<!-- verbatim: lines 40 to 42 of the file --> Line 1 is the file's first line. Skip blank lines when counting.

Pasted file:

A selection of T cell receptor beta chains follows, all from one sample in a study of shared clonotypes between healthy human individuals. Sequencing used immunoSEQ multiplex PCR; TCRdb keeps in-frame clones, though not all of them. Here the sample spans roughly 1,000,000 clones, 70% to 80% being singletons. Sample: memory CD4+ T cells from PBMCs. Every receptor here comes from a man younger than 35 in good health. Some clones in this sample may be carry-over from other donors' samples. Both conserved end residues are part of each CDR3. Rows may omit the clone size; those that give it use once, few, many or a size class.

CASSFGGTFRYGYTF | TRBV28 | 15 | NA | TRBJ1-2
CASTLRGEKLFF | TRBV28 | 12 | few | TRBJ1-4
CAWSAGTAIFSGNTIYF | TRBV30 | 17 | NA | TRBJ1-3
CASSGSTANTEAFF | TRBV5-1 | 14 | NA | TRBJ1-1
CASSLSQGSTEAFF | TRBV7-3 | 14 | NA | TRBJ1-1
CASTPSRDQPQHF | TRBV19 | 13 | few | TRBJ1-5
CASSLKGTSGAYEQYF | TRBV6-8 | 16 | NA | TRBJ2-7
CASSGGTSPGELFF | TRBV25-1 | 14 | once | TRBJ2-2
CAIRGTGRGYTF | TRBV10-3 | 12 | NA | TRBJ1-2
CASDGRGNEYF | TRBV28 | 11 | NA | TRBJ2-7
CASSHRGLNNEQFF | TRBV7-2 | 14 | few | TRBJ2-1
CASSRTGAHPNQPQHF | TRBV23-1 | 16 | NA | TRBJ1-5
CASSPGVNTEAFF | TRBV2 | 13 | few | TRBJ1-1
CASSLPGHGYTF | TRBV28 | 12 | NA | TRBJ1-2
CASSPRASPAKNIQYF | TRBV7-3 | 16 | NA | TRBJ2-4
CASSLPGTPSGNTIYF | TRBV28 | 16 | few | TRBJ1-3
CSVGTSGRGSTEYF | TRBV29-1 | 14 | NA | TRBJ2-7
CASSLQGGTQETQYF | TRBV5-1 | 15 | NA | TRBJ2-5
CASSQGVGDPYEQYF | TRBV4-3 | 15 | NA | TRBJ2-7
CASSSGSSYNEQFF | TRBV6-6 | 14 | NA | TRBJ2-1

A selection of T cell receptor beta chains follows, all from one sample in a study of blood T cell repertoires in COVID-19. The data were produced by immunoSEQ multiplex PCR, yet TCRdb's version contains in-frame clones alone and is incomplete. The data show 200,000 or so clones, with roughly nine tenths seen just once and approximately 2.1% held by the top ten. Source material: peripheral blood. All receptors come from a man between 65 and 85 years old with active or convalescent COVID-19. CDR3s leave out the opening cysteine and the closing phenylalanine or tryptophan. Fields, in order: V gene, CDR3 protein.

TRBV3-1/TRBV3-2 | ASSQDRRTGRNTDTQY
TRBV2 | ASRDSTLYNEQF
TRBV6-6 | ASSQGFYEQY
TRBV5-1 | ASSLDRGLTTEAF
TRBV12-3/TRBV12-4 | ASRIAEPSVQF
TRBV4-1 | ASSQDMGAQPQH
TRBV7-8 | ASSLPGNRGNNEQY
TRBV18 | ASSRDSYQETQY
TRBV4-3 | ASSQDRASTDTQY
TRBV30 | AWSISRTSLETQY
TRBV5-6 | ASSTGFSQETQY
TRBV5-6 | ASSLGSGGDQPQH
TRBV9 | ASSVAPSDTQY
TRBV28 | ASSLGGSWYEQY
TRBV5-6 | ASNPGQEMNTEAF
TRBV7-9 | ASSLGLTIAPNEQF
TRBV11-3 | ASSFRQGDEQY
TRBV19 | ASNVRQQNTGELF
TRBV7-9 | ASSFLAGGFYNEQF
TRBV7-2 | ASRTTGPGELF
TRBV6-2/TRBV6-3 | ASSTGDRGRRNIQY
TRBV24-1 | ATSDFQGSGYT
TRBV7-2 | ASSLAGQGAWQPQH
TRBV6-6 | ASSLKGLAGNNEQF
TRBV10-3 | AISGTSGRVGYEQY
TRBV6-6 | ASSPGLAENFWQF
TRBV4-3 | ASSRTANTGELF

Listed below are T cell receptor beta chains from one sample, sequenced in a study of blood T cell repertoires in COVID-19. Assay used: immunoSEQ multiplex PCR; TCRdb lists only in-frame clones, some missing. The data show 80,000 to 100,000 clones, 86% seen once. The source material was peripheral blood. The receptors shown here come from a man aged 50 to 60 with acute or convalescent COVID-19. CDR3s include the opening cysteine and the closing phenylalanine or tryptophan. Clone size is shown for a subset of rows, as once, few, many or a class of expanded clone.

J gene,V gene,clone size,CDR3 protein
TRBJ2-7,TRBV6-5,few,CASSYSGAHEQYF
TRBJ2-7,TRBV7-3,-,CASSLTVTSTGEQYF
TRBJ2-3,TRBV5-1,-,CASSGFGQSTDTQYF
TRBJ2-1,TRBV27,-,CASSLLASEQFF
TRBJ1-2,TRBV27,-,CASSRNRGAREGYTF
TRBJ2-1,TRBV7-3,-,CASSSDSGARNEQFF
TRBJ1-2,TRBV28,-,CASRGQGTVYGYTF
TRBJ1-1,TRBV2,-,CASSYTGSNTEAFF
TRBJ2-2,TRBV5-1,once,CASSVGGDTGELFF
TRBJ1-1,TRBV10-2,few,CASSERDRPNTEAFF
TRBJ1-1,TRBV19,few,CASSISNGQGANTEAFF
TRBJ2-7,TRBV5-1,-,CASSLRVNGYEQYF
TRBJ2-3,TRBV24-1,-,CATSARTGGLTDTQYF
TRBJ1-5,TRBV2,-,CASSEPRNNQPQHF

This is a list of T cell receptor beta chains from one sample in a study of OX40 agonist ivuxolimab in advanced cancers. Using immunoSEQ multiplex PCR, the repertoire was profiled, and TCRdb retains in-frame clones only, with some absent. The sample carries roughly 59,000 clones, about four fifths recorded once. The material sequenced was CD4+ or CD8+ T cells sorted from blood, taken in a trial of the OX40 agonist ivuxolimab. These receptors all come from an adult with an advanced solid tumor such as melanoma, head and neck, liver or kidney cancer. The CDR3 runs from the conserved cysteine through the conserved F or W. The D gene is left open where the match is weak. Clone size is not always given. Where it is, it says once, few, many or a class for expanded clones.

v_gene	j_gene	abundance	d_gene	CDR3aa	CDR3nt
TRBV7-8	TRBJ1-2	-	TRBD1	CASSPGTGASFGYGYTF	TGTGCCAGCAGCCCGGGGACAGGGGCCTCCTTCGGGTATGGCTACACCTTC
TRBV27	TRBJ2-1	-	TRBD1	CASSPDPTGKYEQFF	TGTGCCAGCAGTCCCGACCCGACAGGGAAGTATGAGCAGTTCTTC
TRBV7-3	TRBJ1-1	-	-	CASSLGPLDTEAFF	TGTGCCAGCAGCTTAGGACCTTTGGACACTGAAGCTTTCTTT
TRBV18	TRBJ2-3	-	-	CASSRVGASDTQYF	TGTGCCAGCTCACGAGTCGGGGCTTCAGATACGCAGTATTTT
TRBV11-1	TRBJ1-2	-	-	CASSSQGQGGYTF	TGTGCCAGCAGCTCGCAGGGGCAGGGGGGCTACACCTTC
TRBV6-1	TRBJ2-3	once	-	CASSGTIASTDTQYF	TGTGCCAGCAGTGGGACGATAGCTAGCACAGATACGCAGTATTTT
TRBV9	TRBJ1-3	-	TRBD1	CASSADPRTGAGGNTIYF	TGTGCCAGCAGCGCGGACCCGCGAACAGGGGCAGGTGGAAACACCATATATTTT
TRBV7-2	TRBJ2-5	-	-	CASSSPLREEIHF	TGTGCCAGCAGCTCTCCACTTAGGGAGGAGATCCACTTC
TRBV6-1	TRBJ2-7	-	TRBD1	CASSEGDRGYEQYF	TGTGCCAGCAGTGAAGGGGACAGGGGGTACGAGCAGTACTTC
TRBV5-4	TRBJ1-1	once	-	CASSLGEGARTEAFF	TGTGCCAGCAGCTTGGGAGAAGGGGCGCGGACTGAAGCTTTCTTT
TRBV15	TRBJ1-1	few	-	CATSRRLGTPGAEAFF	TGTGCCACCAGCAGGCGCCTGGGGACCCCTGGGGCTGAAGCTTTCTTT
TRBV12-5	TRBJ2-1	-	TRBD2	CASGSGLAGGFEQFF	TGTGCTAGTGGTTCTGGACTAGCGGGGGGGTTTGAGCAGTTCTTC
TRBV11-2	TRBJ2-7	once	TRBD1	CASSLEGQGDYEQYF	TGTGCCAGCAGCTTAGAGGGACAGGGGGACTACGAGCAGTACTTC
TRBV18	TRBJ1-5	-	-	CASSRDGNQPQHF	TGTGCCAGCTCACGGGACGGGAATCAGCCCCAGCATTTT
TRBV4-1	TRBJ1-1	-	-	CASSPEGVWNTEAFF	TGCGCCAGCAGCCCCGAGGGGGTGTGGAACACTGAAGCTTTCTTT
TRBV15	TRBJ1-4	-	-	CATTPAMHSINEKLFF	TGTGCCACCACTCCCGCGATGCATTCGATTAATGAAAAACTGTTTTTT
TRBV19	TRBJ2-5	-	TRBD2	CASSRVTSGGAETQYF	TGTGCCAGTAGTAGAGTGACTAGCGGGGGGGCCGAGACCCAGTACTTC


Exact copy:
TRBV19 | ASNVRQQNTGELF
TRBV7-9 | ASSFLAGGFYNEQF
TRBV7-2 | ASRTTGPGELF